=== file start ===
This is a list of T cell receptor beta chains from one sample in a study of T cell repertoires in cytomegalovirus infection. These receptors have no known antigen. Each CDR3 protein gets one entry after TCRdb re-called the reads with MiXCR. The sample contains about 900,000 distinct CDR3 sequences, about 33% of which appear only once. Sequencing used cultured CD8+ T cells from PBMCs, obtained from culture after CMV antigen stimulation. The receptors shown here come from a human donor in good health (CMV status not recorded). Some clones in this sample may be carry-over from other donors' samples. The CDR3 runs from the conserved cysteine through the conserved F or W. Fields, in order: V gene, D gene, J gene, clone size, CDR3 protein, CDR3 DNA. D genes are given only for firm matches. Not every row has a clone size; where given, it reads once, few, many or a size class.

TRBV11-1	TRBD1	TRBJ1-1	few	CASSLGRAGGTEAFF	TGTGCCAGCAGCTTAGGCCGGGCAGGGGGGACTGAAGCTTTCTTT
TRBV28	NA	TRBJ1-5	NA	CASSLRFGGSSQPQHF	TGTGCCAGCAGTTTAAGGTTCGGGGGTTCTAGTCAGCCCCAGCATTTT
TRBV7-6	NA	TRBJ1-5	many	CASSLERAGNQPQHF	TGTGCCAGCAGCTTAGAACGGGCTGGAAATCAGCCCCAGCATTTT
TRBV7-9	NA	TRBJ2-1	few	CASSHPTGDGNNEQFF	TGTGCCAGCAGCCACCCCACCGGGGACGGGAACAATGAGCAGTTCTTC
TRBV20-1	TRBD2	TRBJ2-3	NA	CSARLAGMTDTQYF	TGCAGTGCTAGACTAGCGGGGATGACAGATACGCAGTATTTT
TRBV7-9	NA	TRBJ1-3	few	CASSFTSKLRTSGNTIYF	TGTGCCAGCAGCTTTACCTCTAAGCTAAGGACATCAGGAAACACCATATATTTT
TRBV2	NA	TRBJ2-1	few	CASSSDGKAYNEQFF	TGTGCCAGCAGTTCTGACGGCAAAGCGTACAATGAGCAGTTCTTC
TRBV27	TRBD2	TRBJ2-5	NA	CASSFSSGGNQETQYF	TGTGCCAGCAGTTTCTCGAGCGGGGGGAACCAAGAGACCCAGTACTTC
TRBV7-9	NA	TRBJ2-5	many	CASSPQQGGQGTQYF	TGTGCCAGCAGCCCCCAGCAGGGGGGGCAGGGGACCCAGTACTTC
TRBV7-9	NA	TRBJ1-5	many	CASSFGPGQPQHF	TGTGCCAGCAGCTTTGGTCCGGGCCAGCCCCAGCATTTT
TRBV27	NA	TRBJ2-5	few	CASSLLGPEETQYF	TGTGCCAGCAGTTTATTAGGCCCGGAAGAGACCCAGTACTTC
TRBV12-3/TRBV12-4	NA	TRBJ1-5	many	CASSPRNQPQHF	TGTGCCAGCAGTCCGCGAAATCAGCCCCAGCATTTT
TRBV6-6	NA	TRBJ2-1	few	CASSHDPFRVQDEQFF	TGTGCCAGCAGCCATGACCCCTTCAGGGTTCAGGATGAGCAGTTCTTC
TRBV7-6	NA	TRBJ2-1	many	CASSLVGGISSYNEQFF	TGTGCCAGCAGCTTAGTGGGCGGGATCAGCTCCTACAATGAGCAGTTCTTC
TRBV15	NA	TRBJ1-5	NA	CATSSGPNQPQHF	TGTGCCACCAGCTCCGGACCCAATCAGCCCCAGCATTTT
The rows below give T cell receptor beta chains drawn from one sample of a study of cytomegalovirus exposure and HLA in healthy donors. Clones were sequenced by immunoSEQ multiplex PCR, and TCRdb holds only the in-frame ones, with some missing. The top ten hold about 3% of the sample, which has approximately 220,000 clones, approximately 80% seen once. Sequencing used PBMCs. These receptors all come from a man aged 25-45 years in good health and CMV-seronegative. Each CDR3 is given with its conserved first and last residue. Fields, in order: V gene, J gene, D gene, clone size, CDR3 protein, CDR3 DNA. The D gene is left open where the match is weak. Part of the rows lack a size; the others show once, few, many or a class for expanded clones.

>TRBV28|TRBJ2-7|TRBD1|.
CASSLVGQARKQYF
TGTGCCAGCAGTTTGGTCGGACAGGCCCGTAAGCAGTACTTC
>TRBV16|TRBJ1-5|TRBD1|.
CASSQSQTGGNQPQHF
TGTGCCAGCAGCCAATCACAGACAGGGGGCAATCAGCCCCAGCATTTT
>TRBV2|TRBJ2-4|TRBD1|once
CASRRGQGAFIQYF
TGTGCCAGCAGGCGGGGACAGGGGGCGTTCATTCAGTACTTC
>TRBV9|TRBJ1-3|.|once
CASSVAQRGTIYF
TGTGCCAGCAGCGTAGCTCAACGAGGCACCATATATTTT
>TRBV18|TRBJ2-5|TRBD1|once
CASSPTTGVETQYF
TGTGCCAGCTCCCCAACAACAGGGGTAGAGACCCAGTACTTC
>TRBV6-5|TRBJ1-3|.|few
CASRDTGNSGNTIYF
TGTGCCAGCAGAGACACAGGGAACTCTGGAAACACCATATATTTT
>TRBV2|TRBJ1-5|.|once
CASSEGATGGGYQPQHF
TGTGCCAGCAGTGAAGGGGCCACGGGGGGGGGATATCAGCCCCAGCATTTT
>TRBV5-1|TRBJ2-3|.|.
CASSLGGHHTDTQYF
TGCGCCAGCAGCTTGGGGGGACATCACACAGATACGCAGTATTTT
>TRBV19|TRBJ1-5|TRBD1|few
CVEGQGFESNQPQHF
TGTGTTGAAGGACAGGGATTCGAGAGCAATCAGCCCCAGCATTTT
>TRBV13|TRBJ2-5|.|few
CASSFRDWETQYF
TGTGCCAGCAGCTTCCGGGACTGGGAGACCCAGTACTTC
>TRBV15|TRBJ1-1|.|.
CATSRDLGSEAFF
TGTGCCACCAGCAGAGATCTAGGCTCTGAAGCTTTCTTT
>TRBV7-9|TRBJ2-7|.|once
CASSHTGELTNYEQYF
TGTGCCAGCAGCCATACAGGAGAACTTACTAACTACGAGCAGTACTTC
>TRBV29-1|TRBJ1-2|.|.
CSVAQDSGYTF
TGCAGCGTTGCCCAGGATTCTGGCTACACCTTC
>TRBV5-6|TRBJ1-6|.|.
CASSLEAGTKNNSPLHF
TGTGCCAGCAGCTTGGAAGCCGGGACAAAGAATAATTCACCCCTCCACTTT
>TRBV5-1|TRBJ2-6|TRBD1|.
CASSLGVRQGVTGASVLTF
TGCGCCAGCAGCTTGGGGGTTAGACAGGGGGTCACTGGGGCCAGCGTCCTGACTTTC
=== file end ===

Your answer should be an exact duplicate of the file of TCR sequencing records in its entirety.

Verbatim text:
This is a list of T cell receptor beta chains from one sample in a study of T cell repertoires in cytomegalovirus infection. These receptors have no known antigen. Each CDR3 protein gets one entry after TCRdb re-called the reads with MiXCR. The sample contains about 900,000 distinct CDR3 sequences, about 33% of which appear only once. Sequencing used cultured CD8+ T cells from PBMCs, obtained from culture after CMV antigen stimulation. The receptors shown here come from a human donor in good health (CMV status not recorded). Some clones in this sample may be carry-over from other donors' samples. The CDR3 runs from the conserved cysteine through the conserved F or W. Fields, in order: V gene, D gene, J gene, clone size, CDR3 protein, CDR3 DNA. D genes are given only for firm matches. Not every row has a clone size; where given, it reads once, few, many or a size class.

TRBV11-1	TRBD1	TRBJ1-1	few	CASSLGRAGGTEAFF	TGTGCCAGCAGCTTAGGCCGGGCAGGGGGGACTGAAGCTTTCTTT
TRBV28	NA	TRBJ1-5	NA	CASSLRFGGSSQPQHF	TGTGCCAGCAGTTTAAGGTTCGGGGGTTCTAGTCAGCCCCAGCATTTT
TRBV7-6	NA	TRBJ1-5	many	CASSLERAGNQPQHF	TGTGCCAGCAGCTTAGAACGGGCTGGAAATCAGCCCCAGCATTTT
TRBV7-9	NA	TRBJ2-1	few	CASSHPTGDGNNEQFF	TGTGCCAGCAGCCACCCCACCGGGGACGGGAACAATGAGCAGTTCTTC
TRBV20-1	TRBD2	TRBJ2-3	NA	CSARLAGMTDTQYF	TGCAGTGCTAGACTAGCGGGGATGACAGATACGCAGTATTTT
TRBV7-9	NA	TRBJ1-3	few	CASSFTSKLRTSGNTIYF	TGTGCCAGCAGCTTTACCTCTAAGCTAAGGACATCAGGAAACACCATATATTTT
TRBV2	NA	TRBJ2-1	few	CASSSDGKAYNEQFF	TGTGCCAGCAGTTCTGACGGCAAAGCGTACAATGAGCAGTTCTTC
TRBV27	TRBD2	TRBJ2-5	NA	CASSFSSGGNQETQYF	TGTGCCAGCAGTTTCTCGAGCGGGGGGAACCAAGAGACCCAGTACTTC
TRBV7-9	NA	TRBJ2-5	many	CASSPQQGGQGTQYF	TGTGCCAGCAGCCCCCAGCAGGGGGGGCAGGGGACCCAGTACTTC
TRBV7-9	NA	TRBJ1-5	many	CASSFGPGQPQHF	TGTGCCAGCAGCTTTGGTCCGGGCCAGCCCCAGCATTTT
TRBV27	NA	TRBJ2-5	few	CASSLLGPEETQYF	TGTGCCAGCAGTTTATTAGGCCCGGAAGAGACCCAGTACTTC
TRBV12-3/TRBV12-4	NA	TRBJ1-5	many	CASSPRNQPQHF	TGTGCCAGCAGTCCGCGAAATCAGCCCCAGCATTTT
TRBV6-6	NA	TRBJ2-1	few	CASSHDPFRVQDEQFF	TGTGCCAGCAGCCATGACCCCTTCAGGGTTCAGGATGAGCAGTTCTTC
TRBV7-6	NA	TRBJ2-1	many	CASSLVGGISSYNEQFF	TGTGCCAGCAGCTTAGTGGGCGGGATCAGCTCCTACAATGAGCAGTTCTTC
TRBV15	NA	TRBJ1-5	NA	CATSSGPNQPQHF	TGTGCCACCAGCTCCGGACCCAATCAGCCCCAGCATTTT
The rows below give T cell receptor beta chains drawn from one sample of a study of cytomegalovirus exposure and HLA in healthy donors. Clones were sequenced by immunoSEQ multiplex PCR, and TCRdb holds only the in-frame ones, with some missing. The top ten hold about 3% of the sample, which has approximately 220,000 clones, approximately 80% seen once. Sequencing used PBMCs. These receptors all come from a man aged 25-45 years in good health and CMV-seronegative. Each CDR3 is given with its conserved first and last residue. Fields, in order: V gene, J gene, D gene, clone size, CDR3 protein, CDR3 DNA. The D gene is left open where the match is weak. Part of the rows lack a size; the others show once, few, many or a class for expanded clones.

>TRBV28|TRBJ2-7|TRBD1|.
CASSLVGQARKQYF
TGTGCCAGCAGTTTGGTCGGACAGGCCCGTAAGCAGTACTTC
>TRBV16|TRBJ1-5|TRBD1|.
CASSQSQTGGNQPQHF
TGTGCCAGCAGCCAATCACAGACAGGGGGCAATCAGCCCCAGCATTTT
>TRBV2|TRBJ2-4|TRBD1|once
CASRRGQGAFIQYF
TGTGCCAGCAGGCGGGGACAGGGGGCGTTCATTCAGTACTTC
>TRBV9|TRBJ1-3|.|once
CASSVAQRGTIYF
TGTGCCAGCAGCGTAGCTCAACGAGGCACCATATATTTT
>TRBV18|TRBJ2-5|TRBD1|once
CASSPTTGVETQYF
TGTGCCAGCTCCCCAACAACAGGGGTAGAGACCCAGTACTTC
>TRBV6-5|TRBJ1-3|.|few
CASRDTGNSGNTIYF
TGTGCCAGCAGAGACACAGGGAACTCTGGAAACACCATATATTTT
>TRBV2|TRBJ1-5|.|once
CASSEGATGGGYQPQHF
TGTGCCAGCAGTGAAGGGGCCACGGGGGGGGGATATCAGCCCCAGCATTTT
>TRBV5-1|TRBJ2-3|.|.
CASSLGGHHTDTQYF
TGCGCCAGCAGCTTGGGGGGACATCACACAGATACGCAGTATTTT
>TRBV19|TRBJ1-5|TRBD1|few
CVEGQGFESNQPQHF
TGTGTTGAAGGACAGGGATTCGAGAGCAATCAGCCCCAGCATTTT
>TRBV13|TRBJ2-5|.|few
CASSFRDWETQYF
TGTGCCAGCAGCTTCCGGGACTGGGAGACCCAGTACTTC
>TRBV15|TRBJ1-1|.|.
CATSRDLGSEAFF
TGTGCCACCAGCAGAGATCTAGGCTCTGAAGCTTTCTTT
>TRBV7-9|TRBJ2-7|.|once
CASSHTGELTNYEQYF
TGTGCCAGCAGCCATACAGGAGAACTTACTAACTACGAGCAGTACTTC
>TRBV29-1|TRBJ1-2|.|.
CSVAQDSGYTF
TGCAGCGTTGCCCAGGATTCTGGCTACACCTTC
>TRBV5-6|TRBJ1-6|.|.
CASSLEAGTKNNSPLHF
TGTGCCAGCAGCTTGGAAGCCGGGACAAAGAATAATTCACCCCTCCACTTT
>TRBV5-1|TRBJ2-6|TRBD1|.
CASSLGVRQGVTGASVLTF
TGCGCCAGCAGCTTGGGGGTTAGACAGGGGGTCACTGGGGCCAGCGTCCTGACTTTC